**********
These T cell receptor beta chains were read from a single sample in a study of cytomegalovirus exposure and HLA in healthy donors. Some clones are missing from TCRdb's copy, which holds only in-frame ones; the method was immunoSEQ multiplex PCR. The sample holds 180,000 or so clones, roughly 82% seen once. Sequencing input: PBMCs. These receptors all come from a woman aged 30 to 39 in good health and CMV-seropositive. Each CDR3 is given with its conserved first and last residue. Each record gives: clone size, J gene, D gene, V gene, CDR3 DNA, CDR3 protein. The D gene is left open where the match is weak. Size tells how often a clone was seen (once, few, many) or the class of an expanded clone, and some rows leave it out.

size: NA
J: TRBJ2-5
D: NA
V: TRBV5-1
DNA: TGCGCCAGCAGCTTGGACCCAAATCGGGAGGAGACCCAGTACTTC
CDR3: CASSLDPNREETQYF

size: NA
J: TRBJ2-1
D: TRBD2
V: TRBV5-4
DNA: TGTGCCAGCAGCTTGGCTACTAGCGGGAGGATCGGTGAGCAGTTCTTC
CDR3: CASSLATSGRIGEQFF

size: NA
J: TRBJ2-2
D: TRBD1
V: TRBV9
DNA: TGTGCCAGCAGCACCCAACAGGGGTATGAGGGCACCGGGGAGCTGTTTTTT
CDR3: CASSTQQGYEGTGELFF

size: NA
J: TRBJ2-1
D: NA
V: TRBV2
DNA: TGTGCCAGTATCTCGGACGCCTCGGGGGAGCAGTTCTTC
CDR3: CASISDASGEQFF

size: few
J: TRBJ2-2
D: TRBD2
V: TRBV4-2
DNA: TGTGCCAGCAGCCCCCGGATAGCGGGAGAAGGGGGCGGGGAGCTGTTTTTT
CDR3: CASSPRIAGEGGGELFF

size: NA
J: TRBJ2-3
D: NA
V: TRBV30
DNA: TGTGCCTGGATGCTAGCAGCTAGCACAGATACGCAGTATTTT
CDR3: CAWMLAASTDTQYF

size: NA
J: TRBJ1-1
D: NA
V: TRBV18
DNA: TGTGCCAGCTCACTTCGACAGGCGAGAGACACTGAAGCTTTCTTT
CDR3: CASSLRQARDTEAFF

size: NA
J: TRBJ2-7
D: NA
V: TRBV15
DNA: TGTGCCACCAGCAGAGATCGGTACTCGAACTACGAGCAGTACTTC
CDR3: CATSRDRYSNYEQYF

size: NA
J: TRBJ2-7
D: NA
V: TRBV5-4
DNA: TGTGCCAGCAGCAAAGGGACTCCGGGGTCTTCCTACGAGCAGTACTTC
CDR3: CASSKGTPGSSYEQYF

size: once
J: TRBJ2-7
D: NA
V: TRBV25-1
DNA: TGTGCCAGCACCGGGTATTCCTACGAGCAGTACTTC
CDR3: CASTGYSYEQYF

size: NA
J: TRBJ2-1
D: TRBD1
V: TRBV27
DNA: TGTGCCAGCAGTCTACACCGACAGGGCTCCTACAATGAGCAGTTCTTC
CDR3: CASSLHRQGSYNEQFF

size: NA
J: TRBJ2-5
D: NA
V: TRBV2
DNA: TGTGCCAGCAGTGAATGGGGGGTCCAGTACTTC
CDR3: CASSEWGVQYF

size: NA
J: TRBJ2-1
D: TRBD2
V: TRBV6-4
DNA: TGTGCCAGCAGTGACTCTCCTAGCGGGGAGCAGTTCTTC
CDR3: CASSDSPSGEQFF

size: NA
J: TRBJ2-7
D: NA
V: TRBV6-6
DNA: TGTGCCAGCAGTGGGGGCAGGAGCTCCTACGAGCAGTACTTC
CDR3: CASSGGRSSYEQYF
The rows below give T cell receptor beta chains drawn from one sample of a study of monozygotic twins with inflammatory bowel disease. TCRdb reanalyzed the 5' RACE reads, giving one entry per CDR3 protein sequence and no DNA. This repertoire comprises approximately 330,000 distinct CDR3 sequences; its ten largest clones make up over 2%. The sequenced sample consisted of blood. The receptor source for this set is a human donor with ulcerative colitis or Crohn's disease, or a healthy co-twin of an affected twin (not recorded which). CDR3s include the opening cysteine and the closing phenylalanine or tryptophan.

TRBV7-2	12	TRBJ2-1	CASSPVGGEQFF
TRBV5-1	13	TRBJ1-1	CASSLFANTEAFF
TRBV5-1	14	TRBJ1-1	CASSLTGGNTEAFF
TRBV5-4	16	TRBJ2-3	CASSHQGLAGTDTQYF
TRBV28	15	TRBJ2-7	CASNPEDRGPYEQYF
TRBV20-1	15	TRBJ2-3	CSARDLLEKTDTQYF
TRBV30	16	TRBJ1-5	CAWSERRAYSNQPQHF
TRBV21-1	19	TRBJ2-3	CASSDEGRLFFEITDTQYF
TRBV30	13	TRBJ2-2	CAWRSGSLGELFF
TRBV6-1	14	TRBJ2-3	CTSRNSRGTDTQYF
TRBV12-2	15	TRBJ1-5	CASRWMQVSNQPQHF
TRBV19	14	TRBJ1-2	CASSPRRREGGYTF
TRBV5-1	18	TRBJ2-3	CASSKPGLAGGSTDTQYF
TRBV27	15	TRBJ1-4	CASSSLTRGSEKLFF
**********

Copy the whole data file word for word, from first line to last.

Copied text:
These T cell receptor beta chains were read from a single sample in a study of cytomegalovirus exposure and HLA in healthy donors. Some clones are missing from TCRdb's copy, which holds only in-frame ones; the method was immunoSEQ multiplex PCR. The sample holds 180,000 or so clones, roughly 82% seen once. Sequencing input: PBMCs. These receptors all come from a woman aged 30 to 39 in good health and CMV-seropositive. Each CDR3 is given with its conserved first and last residue. Each record gives: clone size, J gene, D gene, V gene, CDR3 DNA, CDR3 protein. The D gene is left open where the match is weak. Size tells how often a clone was seen (once, few, many) or the class of an expanded clone, and some rows leave it out.

size: NA
J: TRBJ2-5
D: NA
V: TRBV5-1
DNA: TGCGCCAGCAGCTTGGACCCAAATCGGGAGGAGACCCAGTACTTC
CDR3: CASSLDPNREETQYF

size: NA
J: TRBJ2-1
D: TRBD2
V: TRBV5-4
DNA: TGTGCCAGCAGCTTGGCTACTAGCGGGAGGATCGGTGAGCAGTTCTTC
CDR3: CASSLATSGRIGEQFF

size: NA
J: TRBJ2-2
D: TRBD1
V: TRBV9
DNA: TGTGCCAGCAGCACCCAACAGGGGTATGAGGGCACCGGGGAGCTGTTTTTT
CDR3: CASSTQQGYEGTGELFF

size: NA
J: TRBJ2-1
D: NA
V: TRBV2
DNA: TGTGCCAGTATCTCGGACGCCTCGGGGGAGCAGTTCTTC
CDR3: CASISDASGEQFF

size: few
J: TRBJ2-2
D: TRBD2
V: TRBV4-2
DNA: TGTGCCAGCAGCCCCCGGATAGCGGGAGAAGGGGGCGGGGAGCTGTTTTTT
CDR3: CASSPRIAGEGGGELFF

size: NA
J: TRBJ2-3
D: NA
V: TRBV30
DNA: TGTGCCTGGATGCTAGCAGCTAGCACAGATACGCAGTATTTT
CDR3: CAWMLAASTDTQYF

size: NA
J: TRBJ1-1
D: NA
V: TRBV18
DNA: TGTGCCAGCTCACTTCGACAGGCGAGAGACACTGAAGCTTTCTTT
CDR3: CASSLRQARDTEAFF

size: NA
J: TRBJ2-7
D: NA
V: TRBV15
DNA: TGTGCCACCAGCAGAGATCGGTACTCGAACTACGAGCAGTACTTC
CDR3: CATSRDRYSNYEQYF

size: NA
J: TRBJ2-7
D: NA
V: TRBV5-4
DNA: TGTGCCAGCAGCAAAGGGACTCCGGGGTCTTCCTACGAGCAGTACTTC
CDR3: CASSKGTPGSSYEQYF

size: once
J: TRBJ2-7
D: NA
V: TRBV25-1
DNA: TGTGCCAGCACCGGGTATTCCTACGAGCAGTACTTC
CDR3: CASTGYSYEQYF

size: NA
J: TRBJ2-1
D: TRBD1
V: TRBV27
DNA: TGTGCCAGCAGTCTACACCGACAGGGCTCCTACAATGAGCAGTTCTTC
CDR3: CASSLHRQGSYNEQFF

size: NA
J: TRBJ2-5
D: NA
V: TRBV2
DNA: TGTGCCAGCAGTGAATGGGGGGTCCAGTACTTC
CDR3: CASSEWGVQYF

size: NA
J: TRBJ2-1
D: TRBD2
V: TRBV6-4
DNA: TGTGCCAGCAGTGACTCTCCTAGCGGGGAGCAGTTCTTC
CDR3: CASSDSPSGEQFF

size: NA
J: TRBJ2-7
D: NA
V: TRBV6-6
DNA: TGTGCCAGCAGTGGGGGCAGGAGCTCCTACGAGCAGTACTTC
CDR3: CASSGGRSSYEQYF
The rows below give T cell receptor beta chains drawn from one sample of a study of monozygotic twins with inflammatory bowel disease. TCRdb reanalyzed the 5' RACE reads, giving one entry per CDR3 protein sequence and no DNA. This repertoire comprises approximately 330,000 distinct CDR3 sequences; its ten largest clones make up over 2%. The sequenced sample consisted of blood. The receptor source for this set is a human donor with ulcerative colitis or Crohn's disease, or a healthy co-twin of an affected twin (not recorded which). CDR3s include the opening cysteine and the closing phenylalanine or tryptophan.

TRBV7-2	12	TRBJ2-1	CASSPVGGEQFF
TRBV5-1	13	TRBJ1-1	CASSLFANTEAFF
TRBV5-1	14	TRBJ1-1	CASSLTGGNTEAFF
TRBV5-4	16	TRBJ2-3	CASSHQGLAGTDTQYF
TRBV28	15	TRBJ2-7	CASNPEDRGPYEQYF
TRBV20-1	15	TRBJ2-3	CSARDLLEKTDTQYF
TRBV30	16	TRBJ1-5	CAWSERRAYSNQPQHF
TRBV21-1	19	TRBJ2-3	CASSDEGRLFFEITDTQYF
TRBV30	13	TRBJ2-2	CAWRSGSLGELFF
TRBV6-1	14	TRBJ2-3	CTSRNSRGTDTQYF
TRBV12-2	15	TRBJ1-5	CASRWMQVSNQPQHF
TRBV19	14	TRBJ1-2	CASSPRRREGGYTF
TRBV5-1	18	TRBJ2-3	CASSKPGLAGGSTDTQYF
TRBV27	15	TRBJ1-4	CASSSLTRGSEKLFF